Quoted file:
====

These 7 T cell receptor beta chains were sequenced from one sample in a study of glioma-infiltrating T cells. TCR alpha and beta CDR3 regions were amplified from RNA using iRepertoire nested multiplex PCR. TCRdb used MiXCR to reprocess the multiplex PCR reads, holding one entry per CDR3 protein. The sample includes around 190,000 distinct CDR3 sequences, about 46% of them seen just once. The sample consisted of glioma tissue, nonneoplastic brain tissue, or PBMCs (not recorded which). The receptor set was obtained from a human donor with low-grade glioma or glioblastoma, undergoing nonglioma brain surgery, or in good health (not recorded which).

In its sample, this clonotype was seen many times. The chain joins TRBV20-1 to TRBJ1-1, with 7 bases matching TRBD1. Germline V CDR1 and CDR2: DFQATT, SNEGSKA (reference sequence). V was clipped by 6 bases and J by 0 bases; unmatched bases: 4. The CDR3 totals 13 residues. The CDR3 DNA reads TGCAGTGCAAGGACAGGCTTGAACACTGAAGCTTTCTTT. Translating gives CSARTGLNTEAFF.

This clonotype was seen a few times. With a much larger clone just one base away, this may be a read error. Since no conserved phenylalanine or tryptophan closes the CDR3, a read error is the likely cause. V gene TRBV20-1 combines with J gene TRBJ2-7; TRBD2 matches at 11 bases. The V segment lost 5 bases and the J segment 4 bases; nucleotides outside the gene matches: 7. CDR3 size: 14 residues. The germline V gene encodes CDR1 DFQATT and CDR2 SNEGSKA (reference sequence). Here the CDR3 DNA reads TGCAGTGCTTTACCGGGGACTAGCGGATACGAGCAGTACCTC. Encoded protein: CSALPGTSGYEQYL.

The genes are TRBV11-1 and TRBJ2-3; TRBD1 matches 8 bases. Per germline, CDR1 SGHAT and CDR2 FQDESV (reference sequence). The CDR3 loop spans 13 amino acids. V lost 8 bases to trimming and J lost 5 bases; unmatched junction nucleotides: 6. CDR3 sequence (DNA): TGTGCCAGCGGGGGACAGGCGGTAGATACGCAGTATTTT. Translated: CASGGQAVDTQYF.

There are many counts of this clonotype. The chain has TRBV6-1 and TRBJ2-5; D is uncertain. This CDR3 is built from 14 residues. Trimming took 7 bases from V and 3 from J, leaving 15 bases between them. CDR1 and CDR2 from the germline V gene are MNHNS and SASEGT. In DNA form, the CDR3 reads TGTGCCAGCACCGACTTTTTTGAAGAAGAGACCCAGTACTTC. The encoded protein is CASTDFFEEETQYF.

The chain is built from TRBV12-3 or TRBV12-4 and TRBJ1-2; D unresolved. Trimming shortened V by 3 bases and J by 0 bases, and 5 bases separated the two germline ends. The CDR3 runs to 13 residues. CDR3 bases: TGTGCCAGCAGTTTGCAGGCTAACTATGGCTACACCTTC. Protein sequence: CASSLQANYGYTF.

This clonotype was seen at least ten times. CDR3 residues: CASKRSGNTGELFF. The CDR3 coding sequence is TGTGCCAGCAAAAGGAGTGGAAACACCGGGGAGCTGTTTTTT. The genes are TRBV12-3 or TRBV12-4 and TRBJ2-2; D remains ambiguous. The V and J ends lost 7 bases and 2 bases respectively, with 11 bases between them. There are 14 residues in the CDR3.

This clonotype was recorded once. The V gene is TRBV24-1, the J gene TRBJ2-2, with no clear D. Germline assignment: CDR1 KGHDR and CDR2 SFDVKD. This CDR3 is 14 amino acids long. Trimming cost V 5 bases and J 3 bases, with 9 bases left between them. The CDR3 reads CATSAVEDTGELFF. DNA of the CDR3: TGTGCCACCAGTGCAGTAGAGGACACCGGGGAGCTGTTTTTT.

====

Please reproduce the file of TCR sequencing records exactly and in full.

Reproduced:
These 7 T cell receptor beta chains were sequenced from one sample in a study of glioma-infiltrating T cells. TCR alpha and beta CDR3 regions were amplified from RNA using iRepertoire nested multiplex PCR. TCRdb used MiXCR to reprocess the multiplex PCR reads, holding one entry per CDR3 protein. The sample includes around 190,000 distinct CDR3 sequences, about 46% of them seen just once. The sample consisted of glioma tissue, nonneoplastic brain tissue, or PBMCs (not recorded which). The receptor set was obtained from a human donor with low-grade glioma or glioblastoma, undergoing nonglioma brain surgery, or in good health (not recorded which).

In its sample, this clonotype was seen many times. The chain joins TRBV20-1 to TRBJ1-1, with 7 bases matching TRBD1. Germline V CDR1 and CDR2: DFQATT, SNEGSKA (reference sequence). V was clipped by 6 bases and J by 0 bases; unmatched bases: 4. The CDR3 totals 13 residues. The CDR3 DNA reads TGCAGTGCAAGGACAGGCTTGAACACTGAAGCTTTCTTT. Translating gives CSARTGLNTEAFF.

This clonotype was seen a few times. With a much larger clone just one base away, this may be a read error. Since no conserved phenylalanine or tryptophan closes the CDR3, a read error is the likely cause. V gene TRBV20-1 combines with J gene TRBJ2-7; TRBD2 matches at 11 bases. The V segment lost 5 bases and the J segment 4 bases; nucleotides outside the gene matches: 7. CDR3 size: 14 residues. The germline V gene encodes CDR1 DFQATT and CDR2 SNEGSKA (reference sequence). Here the CDR3 DNA reads TGCAGTGCTTTACCGGGGACTAGCGGATACGAGCAGTACCTC. Encoded protein: CSALPGTSGYEQYL.

The genes are TRBV11-1 and TRBJ2-3; TRBD1 matches 8 bases. Per germline, CDR1 SGHAT and CDR2 FQDESV (reference sequence). The CDR3 loop spans 13 amino acids. V lost 8 bases to trimming and J lost 5 bases; unmatched junction nucleotides: 6. CDR3 sequence (DNA): TGTGCCAGCGGGGGACAGGCGGTAGATACGCAGTATTTT. Translated: CASGGQAVDTQYF.

There are many counts of this clonotype. The chain has TRBV6-1 and TRBJ2-5; D is uncertain. This CDR3 is built from 14 residues. Trimming took 7 bases from V and 3 from J, leaving 15 bases between them. CDR1 and CDR2 from the germline V gene are MNHNS and SASEGT. In DNA form, the CDR3 reads TGTGCCAGCACCGACTTTTTTGAAGAAGAGACCCAGTACTTC. The encoded protein is CASTDFFEEETQYF.

The chain is built from TRBV12-3 or TRBV12-4 and TRBJ1-2; D unresolved. Trimming shortened V by 3 bases and J by 0 bases, and 5 bases separated the two germline ends. The CDR3 runs to 13 residues. CDR3 bases: TGTGCCAGCAGTTTGCAGGCTAACTATGGCTACACCTTC. Protein sequence: CASSLQANYGYTF.

This clonotype was seen at least ten times. CDR3 residues: CASKRSGNTGELFF. The CDR3 coding sequence is TGTGCCAGCAAAAGGAGTGGAAACACCGGGGAGCTGTTTTTT. The genes are TRBV12-3 or TRBV12-4 and TRBJ2-2; D remains ambiguous. The V and J ends lost 7 bases and 2 bases respectively, with 11 bases between them. There are 14 residues in the CDR3.

This clonotype was recorded once. The V gene is TRBV24-1, the J gene TRBJ2-2, with no clear D. Germline assignment: CDR1 KGHDR and CDR2 SFDVKD. This CDR3 is 14 amino acids long. Trimming cost V 5 bases and J 3 bases, with 9 bases left between them. The CDR3 reads CATSAVEDTGELFF. DNA of the CDR3: TGTGCCACCAGTGCAGTAGAGGACACCGGGGAGCTGTTTTTT.